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Memorial for Stu Shiffman

Yesterday was the memorial gathering for Stu Shiffman. It was held at the Lake City Community Center, not far from where his wife, Andi Shechter, now lives. At some point Carrie Root counted forty people in attendance. I knew most of the people, but there were a few who were new to me, including a friend of Andi's who has known her since fifth grade. There was a massive display of Stu's art and old fanzines, a smaller display of T-shirts he'd done the artwork for (along with some stuffed animals that he'd given Andi over the years), and there was also a table with T-shirts, ties, and CDs that had belonged to Stu and were being given away to anyone who wanted them. Some of Stu's favorite music was playing on a sound system.

Memorial Display
Some of Stu's artwork


I spent the first hour looking at the displays, nibbling some of the food people had brought, and chatting with folks -- plans for future fanzines, sudden incursions of teenagers into households, reasons for not retiring. Life as we are living it. We talked about Stu, of course, about how his artwork changed over time (there was a remarkable cover for A Woman's APA, I think it was, from 1977 that looked nothing like anything else I've seen of his), and about how good he was at pastiche, whether of Walt Kelly or the Fleischer Brothers or Carl Barks. Around 1pm we all sat down in rows of folding chairs, and Luke McGuff got the program going by reading something that John Purcell had written about Stu in his fanzine Askance. John's piece related a memory of a Minicon where Stu and Ken Fletcher sat around drawing cartoons as fast as they could and handing them out to avid fanzine publishers. Luke then opened the floor to whoever wanted to say something, and Jerry got up and passed along what he remembered of an email message the Swedish fan Anders Bellis had sent about how Stu had welcomed him on his first visit to the US and introduced him to American fandom. Jerry then launched into his own memories of Stu, and it became a group conversation about our old friend.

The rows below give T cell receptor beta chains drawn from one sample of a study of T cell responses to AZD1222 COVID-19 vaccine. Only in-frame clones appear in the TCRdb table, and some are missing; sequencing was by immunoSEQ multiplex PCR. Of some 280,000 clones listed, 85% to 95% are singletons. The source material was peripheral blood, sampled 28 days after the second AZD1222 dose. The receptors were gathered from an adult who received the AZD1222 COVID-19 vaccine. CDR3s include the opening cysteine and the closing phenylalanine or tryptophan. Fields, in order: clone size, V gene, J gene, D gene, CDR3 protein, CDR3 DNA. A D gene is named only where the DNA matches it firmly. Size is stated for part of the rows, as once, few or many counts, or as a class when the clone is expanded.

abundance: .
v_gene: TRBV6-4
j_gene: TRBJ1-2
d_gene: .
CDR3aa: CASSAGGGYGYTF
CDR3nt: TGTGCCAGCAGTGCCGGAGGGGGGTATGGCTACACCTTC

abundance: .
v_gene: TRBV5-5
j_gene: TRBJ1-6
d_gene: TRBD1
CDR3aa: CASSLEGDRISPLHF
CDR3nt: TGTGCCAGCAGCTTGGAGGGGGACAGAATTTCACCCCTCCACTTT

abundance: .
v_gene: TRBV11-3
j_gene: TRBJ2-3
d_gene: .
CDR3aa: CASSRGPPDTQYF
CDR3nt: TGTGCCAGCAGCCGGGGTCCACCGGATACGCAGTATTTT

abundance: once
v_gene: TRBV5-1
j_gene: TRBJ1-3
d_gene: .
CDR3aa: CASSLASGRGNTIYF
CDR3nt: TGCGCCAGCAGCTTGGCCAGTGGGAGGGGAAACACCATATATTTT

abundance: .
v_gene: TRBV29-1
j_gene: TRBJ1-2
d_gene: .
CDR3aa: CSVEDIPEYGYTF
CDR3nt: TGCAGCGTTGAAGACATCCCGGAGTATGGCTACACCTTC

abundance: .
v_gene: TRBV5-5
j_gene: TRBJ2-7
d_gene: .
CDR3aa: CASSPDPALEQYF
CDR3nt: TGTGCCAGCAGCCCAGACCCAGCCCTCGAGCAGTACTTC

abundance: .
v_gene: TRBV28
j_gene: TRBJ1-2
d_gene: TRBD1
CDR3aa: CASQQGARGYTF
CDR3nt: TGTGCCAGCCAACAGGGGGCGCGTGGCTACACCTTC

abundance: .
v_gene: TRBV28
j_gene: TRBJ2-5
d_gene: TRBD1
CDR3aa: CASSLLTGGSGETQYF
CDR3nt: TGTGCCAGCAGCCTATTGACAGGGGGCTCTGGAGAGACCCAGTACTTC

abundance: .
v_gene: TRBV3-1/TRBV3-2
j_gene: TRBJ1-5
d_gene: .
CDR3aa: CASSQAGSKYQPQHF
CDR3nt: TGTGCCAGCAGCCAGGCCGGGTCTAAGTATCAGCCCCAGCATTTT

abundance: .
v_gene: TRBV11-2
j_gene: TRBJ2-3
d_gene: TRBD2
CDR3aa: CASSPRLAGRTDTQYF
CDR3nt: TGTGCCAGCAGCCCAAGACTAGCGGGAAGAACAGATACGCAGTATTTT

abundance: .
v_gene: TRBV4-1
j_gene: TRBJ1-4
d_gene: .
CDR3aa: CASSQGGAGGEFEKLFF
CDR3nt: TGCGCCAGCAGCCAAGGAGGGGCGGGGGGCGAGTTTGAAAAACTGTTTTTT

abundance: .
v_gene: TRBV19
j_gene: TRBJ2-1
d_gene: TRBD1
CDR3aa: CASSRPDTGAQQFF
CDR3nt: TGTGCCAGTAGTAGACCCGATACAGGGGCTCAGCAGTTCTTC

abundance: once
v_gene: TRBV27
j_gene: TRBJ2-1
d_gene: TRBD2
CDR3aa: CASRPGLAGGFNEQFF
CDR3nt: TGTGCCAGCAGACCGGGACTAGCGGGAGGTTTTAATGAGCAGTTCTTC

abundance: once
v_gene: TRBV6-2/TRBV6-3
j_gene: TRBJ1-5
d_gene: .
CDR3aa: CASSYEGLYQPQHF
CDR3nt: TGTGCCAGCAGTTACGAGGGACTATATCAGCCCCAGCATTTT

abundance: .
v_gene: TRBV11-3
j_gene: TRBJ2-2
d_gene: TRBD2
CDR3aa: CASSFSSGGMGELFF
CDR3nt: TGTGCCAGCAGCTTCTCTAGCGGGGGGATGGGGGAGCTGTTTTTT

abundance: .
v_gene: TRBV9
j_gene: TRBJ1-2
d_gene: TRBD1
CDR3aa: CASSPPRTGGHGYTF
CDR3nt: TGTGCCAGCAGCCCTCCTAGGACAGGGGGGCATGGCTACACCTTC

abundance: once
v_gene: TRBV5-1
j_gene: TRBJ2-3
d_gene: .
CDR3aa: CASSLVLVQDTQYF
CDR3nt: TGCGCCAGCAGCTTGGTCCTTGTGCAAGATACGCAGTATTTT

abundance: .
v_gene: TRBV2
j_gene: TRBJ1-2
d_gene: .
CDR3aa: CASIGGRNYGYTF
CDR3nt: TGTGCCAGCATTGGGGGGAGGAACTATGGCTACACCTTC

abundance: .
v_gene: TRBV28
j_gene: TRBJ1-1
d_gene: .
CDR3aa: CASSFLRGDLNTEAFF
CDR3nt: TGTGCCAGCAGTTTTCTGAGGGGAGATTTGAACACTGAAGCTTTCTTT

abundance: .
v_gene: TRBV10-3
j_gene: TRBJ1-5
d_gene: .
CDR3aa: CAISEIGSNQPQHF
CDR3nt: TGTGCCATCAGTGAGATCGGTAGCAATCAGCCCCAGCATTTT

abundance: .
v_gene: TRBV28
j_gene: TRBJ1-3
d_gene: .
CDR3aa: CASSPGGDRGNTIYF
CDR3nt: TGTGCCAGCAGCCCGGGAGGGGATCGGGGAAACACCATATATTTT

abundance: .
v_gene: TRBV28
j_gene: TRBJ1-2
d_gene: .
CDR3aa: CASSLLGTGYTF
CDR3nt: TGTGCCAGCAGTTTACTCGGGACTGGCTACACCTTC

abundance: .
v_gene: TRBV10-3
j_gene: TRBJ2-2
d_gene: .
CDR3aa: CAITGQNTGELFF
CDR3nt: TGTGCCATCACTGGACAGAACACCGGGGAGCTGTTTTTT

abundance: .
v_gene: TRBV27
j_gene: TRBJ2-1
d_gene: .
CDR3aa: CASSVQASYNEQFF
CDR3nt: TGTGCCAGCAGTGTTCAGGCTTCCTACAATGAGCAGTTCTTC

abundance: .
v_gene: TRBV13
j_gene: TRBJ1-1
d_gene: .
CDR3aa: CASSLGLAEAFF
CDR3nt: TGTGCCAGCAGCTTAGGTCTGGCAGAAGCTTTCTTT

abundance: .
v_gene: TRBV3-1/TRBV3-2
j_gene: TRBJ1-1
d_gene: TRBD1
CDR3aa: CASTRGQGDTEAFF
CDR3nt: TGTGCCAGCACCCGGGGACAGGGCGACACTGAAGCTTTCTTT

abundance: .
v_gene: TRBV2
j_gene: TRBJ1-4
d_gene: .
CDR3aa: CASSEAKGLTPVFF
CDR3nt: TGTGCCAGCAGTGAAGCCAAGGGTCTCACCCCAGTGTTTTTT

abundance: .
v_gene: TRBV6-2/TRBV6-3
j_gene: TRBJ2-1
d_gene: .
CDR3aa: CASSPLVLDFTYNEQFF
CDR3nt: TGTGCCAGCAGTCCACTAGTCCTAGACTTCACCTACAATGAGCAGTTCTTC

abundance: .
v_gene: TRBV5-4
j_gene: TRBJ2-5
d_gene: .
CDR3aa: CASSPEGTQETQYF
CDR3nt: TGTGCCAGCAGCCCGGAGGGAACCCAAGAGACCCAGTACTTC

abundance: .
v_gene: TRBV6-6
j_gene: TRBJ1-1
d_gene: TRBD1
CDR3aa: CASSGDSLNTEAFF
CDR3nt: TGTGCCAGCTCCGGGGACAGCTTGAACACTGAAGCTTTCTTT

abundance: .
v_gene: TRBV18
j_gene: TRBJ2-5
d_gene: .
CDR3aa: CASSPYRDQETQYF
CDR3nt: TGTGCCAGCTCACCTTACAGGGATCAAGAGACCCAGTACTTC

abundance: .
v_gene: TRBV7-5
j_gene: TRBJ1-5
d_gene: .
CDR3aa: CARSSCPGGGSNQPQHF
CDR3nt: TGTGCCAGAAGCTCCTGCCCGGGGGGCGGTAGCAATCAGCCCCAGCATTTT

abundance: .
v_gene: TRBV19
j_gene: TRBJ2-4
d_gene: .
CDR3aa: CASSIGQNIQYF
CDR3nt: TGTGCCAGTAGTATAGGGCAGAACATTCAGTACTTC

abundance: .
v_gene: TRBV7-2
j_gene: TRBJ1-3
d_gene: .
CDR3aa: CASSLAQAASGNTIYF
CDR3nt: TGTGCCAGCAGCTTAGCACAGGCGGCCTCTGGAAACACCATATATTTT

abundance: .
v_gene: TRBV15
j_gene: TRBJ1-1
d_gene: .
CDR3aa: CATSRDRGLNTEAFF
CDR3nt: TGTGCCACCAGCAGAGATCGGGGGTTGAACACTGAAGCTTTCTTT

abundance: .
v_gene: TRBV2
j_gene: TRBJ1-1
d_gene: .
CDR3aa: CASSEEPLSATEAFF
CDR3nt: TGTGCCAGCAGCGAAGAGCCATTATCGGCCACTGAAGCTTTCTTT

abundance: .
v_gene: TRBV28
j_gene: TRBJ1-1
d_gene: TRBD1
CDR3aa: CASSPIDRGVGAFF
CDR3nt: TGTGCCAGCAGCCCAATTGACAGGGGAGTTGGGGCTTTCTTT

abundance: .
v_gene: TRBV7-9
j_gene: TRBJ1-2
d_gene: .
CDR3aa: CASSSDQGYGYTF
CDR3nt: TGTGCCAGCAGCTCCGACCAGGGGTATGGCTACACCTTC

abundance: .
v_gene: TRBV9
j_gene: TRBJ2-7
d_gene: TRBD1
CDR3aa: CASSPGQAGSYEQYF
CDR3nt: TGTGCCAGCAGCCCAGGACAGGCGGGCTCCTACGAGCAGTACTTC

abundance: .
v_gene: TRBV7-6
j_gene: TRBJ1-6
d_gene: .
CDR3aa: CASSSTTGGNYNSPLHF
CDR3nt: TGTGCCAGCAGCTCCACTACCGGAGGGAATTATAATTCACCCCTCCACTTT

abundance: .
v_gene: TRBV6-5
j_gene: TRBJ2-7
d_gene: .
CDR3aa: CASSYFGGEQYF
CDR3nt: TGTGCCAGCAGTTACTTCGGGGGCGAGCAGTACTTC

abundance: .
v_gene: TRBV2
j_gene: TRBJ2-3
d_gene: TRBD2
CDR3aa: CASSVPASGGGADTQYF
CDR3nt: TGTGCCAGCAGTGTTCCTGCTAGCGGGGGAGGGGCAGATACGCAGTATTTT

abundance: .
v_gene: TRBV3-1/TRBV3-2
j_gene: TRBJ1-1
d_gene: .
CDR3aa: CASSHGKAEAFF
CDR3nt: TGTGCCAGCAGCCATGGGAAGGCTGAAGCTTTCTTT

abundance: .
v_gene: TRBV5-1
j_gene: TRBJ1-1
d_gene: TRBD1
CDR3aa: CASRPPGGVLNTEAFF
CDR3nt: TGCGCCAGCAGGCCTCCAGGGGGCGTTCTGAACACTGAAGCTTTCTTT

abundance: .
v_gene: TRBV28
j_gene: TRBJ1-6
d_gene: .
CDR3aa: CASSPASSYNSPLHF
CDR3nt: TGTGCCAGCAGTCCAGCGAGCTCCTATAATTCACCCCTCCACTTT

The portrait of Stu that emerged would have been familiar to anyone who knew the man: the kindness, the sweetness, the wit, the fascination with history and trivia and toys, the shyness, the warmth, the humor, and the love for Andi. Kate Schaefer mentioned how oblivious he was to the amorous intentions of the women around him, and Andi talked about how she broke through that. Jokes were told about his infamous NYC apartment kitchen, with dirty dishes sealed in boxes. Jokes were told about his idiosyncratic driving. Andy Hooper talked about hiring Stu to work for the Collecting Channel in that brief time when good money flowed to fans who wrote about toys and other collectible items. Andi said it was the best job Stu ever had, being paid for his writing.

Sharing Memories
Andi shares stories


Andi told us a lot of stories. There were so many great ones, but she also told us the devastatingly sad story of the fall which ultimately took his life. What's devastating about it is that Stu had recovered from his stroke to the point that they were about to let him go home to live with Andi in the new apartment in Lake City. He had just test-driven a mobile chair for the first time, and the ability to use one of those was the final step in the process of going home. He was sitting on his bed, firmly planted with both feet on the ground and his right hand grasping the rail on his bed and the left hand propped on the mattress. The therapist who was with him looked away for a moment, and he fell off the bed. Andi stressed that he fell to his left, which was the side that hadn't been weakened by the stroke. The theory is that something must have happened to him -- a seizure or perhaps another small stroke. Something that momentarily incapacitated him. The therapist, needless to say, was utterly horrified, as of course was everybody else.